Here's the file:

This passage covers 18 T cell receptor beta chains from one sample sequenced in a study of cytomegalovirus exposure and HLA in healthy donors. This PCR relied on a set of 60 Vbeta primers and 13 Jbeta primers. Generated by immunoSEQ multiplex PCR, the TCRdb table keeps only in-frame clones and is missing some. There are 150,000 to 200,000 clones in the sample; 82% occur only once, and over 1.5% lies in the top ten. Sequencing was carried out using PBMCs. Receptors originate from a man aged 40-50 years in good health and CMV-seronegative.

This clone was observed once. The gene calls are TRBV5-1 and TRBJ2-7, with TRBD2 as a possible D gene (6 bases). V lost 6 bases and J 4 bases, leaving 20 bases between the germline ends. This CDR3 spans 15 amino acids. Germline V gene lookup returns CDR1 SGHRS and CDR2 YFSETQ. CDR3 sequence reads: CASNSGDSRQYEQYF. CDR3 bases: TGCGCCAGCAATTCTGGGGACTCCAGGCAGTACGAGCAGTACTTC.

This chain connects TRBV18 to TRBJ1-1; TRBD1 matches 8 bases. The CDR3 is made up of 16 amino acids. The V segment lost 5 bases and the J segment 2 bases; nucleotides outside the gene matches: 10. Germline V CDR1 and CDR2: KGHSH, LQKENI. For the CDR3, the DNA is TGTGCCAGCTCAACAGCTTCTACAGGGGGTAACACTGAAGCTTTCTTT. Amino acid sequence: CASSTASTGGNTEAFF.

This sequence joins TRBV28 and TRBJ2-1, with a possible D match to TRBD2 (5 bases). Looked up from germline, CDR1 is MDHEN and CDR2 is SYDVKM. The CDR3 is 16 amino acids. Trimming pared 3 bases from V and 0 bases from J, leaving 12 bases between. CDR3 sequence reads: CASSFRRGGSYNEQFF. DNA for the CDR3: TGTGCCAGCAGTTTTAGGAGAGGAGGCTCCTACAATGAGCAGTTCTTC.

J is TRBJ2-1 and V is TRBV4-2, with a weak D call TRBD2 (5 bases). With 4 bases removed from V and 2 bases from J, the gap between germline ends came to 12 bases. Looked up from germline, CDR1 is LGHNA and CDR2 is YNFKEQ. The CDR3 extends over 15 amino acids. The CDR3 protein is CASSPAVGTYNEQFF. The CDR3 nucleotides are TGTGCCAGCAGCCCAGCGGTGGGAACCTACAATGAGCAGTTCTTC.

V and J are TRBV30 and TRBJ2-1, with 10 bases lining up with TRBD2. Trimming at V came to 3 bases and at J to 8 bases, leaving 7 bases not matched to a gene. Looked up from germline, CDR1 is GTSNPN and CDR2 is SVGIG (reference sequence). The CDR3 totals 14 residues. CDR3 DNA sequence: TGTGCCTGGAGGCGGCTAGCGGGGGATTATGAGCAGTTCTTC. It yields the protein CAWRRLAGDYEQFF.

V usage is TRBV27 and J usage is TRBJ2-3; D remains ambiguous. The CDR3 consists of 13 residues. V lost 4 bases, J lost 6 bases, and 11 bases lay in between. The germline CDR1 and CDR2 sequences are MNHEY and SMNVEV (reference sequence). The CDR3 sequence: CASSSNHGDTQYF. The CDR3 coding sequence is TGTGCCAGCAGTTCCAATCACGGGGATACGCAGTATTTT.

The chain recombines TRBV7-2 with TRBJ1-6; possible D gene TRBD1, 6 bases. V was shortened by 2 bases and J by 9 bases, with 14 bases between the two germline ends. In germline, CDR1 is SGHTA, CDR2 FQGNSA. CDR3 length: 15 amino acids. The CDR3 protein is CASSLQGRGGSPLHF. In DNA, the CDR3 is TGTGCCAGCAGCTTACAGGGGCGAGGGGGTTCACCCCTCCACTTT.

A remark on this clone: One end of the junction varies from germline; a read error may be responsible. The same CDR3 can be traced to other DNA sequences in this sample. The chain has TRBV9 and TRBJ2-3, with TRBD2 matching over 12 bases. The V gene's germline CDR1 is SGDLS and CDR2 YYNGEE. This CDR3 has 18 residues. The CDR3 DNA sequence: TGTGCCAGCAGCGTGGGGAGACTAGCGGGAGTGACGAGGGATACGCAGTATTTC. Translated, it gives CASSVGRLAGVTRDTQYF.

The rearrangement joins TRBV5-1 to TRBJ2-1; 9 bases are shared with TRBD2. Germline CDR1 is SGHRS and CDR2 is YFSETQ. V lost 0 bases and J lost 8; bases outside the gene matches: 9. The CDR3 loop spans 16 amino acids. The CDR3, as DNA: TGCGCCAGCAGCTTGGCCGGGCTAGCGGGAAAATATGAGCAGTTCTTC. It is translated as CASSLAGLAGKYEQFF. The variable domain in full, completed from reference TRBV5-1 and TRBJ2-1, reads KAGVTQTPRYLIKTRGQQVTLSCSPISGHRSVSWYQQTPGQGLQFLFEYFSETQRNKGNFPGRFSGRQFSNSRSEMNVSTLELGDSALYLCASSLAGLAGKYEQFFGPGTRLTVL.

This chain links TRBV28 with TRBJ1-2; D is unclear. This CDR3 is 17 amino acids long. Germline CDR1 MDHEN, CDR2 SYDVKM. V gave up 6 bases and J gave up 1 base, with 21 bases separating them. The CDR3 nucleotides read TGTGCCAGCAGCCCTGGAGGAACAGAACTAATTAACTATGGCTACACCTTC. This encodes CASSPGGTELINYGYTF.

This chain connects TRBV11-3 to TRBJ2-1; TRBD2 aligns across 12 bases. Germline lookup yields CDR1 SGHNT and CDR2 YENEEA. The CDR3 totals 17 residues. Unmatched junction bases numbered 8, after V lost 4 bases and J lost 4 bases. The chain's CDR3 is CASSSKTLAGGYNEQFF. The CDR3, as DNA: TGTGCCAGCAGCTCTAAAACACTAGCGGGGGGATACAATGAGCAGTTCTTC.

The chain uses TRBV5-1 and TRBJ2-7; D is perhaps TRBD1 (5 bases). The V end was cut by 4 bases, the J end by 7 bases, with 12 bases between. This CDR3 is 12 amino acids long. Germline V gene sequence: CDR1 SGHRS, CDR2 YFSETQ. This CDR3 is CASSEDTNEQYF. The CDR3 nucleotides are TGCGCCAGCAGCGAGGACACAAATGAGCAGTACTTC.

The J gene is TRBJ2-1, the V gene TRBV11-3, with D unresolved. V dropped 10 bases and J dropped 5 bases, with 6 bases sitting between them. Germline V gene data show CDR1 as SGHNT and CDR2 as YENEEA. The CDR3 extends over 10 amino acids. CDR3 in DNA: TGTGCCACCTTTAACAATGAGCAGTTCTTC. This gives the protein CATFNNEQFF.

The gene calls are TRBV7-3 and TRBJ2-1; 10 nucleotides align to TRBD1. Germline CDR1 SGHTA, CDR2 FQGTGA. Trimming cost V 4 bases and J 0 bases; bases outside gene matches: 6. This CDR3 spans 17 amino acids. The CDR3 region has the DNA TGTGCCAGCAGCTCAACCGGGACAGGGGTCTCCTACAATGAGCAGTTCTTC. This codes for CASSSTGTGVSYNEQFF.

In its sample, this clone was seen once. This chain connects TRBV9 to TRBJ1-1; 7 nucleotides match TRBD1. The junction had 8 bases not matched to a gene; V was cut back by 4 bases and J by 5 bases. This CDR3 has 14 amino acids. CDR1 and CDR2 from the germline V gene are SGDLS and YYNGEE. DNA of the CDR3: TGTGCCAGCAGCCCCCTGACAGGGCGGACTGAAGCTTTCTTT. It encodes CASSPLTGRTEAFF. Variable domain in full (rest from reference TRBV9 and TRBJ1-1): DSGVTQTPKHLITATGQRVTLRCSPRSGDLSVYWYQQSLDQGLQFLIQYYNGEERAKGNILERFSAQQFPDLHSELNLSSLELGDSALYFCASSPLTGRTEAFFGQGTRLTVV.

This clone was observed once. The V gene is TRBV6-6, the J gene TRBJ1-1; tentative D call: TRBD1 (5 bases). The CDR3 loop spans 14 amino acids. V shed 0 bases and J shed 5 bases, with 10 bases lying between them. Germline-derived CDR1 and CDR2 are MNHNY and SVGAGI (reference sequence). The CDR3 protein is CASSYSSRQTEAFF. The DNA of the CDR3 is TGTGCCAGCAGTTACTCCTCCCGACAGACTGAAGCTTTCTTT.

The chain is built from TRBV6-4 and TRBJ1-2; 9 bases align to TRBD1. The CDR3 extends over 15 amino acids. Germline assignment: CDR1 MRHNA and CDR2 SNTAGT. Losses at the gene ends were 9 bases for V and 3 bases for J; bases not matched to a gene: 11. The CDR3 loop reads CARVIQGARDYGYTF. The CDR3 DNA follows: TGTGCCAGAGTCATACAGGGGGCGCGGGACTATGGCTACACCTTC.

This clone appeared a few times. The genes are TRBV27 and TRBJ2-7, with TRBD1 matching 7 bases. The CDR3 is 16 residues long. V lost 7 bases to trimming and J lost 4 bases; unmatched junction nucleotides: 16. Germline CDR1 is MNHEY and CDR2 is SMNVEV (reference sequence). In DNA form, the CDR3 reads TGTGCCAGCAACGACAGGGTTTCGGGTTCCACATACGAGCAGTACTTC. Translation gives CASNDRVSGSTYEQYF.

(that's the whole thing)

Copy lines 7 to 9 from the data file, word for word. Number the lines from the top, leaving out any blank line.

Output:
V usage is TRBV27 and J usage is TRBJ2-3; D remains ambiguous. The CDR3 consists of 13 residues. V lost 4 bases, J lost 6 bases, and 11 bases lay in between. The germline CDR1 and CDR2 sequences are MNHEY and SMNVEV (reference sequence). The CDR3 sequence: CASSSNHGDTQYF. The CDR3 coding sequence is TGTGCCAGCAGTTCCAATCACGGGGATACGCAGTATTTT.

The chain recombines TRBV7-2 with TRBJ1-6; possible D gene TRBD1, 6 bases. V was shortened by 2 bases and J by 9 bases, with 14 bases between the two germline ends. In germline, CDR1 is SGHTA, CDR2 FQGNSA. CDR3 length: 15 amino acids. The CDR3 protein is CASSLQGRGGSPLHF. In DNA, the CDR3 is TGTGCCAGCAGCTTACAGGGGCGAGGGGGTTCACCCCTCCACTTT.

A remark on this clone: One end of the junction varies from germline; a read error may be responsible. The same CDR3 can be traced to other DNA sequences in this sample. The chain has TRBV9 and TRBJ2-3, with TRBD2 matching over 12 bases. The V gene's germline CDR1 is SGDLS and CDR2 YYNGEE. This CDR3 has 18 residues. The CDR3 DNA sequence: TGTGCCAGCAGCGTGGGGAGACTAGCGGGAGTGACGAGGGATACGCAGTATTTC. Translated, it gives CASSVGRLAGVTRDTQYF.